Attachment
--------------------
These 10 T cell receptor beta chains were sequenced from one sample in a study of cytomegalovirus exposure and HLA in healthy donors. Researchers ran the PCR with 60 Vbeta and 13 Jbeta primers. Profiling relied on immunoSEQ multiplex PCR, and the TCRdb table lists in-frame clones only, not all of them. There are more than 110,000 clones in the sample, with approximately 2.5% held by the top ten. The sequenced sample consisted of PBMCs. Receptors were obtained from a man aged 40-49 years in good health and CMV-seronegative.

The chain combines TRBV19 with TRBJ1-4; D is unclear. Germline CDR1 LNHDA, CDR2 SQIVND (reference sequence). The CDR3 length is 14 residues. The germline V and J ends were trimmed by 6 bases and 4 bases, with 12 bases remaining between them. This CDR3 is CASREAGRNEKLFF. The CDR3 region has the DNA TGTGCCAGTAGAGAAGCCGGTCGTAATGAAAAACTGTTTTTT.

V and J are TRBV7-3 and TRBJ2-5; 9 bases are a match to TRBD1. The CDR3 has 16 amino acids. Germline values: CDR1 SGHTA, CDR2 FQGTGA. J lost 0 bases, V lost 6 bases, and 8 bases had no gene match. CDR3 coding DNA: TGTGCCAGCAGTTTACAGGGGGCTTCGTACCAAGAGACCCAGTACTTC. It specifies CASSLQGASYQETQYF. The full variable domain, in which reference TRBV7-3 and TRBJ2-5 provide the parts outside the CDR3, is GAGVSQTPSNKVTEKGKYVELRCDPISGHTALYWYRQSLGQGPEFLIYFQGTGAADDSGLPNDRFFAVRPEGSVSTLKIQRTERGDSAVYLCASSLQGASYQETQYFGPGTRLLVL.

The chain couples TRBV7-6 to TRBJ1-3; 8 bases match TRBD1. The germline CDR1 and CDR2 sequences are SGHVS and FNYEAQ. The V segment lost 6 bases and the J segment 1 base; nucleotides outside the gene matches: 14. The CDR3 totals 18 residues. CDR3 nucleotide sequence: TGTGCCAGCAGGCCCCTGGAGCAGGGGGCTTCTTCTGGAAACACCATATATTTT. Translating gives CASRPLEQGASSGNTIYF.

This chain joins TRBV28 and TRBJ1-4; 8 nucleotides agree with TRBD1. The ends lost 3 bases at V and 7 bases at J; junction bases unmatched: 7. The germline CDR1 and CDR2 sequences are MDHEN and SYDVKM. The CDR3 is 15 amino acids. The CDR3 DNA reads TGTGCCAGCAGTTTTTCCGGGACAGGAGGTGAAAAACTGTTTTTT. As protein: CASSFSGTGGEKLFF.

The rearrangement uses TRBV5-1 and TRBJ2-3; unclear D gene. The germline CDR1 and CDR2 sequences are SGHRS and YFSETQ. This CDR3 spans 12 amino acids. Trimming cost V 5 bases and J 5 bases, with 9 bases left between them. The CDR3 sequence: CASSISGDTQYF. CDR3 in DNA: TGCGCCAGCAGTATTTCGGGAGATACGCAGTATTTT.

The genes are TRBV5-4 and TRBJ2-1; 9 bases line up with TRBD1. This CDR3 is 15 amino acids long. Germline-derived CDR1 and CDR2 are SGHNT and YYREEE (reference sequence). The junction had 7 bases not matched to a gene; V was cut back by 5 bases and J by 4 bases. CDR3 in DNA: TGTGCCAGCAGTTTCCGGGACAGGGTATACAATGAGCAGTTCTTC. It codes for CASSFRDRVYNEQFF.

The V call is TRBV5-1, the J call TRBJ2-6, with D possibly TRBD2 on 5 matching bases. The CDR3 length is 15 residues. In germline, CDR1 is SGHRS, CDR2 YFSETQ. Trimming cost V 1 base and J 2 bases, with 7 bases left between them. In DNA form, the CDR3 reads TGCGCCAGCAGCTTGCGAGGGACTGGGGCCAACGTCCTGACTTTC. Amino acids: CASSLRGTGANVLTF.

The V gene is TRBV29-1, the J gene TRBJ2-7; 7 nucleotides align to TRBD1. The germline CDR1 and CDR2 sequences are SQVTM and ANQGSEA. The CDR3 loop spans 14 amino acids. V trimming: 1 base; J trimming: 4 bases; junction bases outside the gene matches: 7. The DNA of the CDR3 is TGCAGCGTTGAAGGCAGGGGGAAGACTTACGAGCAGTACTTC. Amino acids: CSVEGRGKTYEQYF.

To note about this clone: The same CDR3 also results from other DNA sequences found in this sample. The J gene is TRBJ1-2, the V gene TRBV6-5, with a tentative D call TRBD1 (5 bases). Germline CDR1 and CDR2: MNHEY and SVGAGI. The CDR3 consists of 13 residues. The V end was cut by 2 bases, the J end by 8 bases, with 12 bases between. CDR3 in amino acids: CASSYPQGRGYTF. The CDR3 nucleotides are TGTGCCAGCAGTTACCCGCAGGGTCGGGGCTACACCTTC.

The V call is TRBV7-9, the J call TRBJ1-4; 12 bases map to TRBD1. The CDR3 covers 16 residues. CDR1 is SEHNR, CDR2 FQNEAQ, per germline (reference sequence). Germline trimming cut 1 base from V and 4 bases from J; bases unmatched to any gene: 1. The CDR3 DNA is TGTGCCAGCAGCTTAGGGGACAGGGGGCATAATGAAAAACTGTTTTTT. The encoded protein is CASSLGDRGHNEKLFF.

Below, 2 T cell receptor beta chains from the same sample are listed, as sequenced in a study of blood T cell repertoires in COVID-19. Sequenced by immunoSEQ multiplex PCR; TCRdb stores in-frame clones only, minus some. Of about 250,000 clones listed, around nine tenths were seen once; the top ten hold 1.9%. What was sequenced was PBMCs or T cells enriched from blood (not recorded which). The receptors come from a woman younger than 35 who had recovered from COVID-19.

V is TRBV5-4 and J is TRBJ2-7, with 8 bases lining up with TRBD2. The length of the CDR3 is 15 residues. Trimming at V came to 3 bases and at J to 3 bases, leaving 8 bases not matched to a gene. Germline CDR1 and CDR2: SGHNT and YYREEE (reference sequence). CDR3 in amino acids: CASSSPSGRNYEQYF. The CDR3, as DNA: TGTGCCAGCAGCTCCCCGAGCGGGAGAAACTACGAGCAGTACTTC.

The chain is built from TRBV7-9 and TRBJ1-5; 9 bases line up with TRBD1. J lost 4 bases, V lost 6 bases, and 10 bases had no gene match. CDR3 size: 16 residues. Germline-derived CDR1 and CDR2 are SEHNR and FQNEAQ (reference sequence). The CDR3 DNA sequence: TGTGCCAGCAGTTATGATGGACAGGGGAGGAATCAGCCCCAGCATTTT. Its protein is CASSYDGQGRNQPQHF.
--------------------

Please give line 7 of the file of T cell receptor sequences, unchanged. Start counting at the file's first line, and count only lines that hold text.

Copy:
The genes are TRBV5-4 and TRBJ2-1; 9 bases line up with TRBD1. This CDR3 is 15 amino acids long. Germline-derived CDR1 and CDR2 are SGHNT and YYREEE (reference sequence). The junction had 7 bases not matched to a gene; V was cut back by 5 bases and J by 4 bases. CDR3 in DNA: TGTGCCAGCAGTTTCCGGGACAGGGTATACAATGAGCAGTTCTTC. It codes for CASSFRDRVYNEQFF.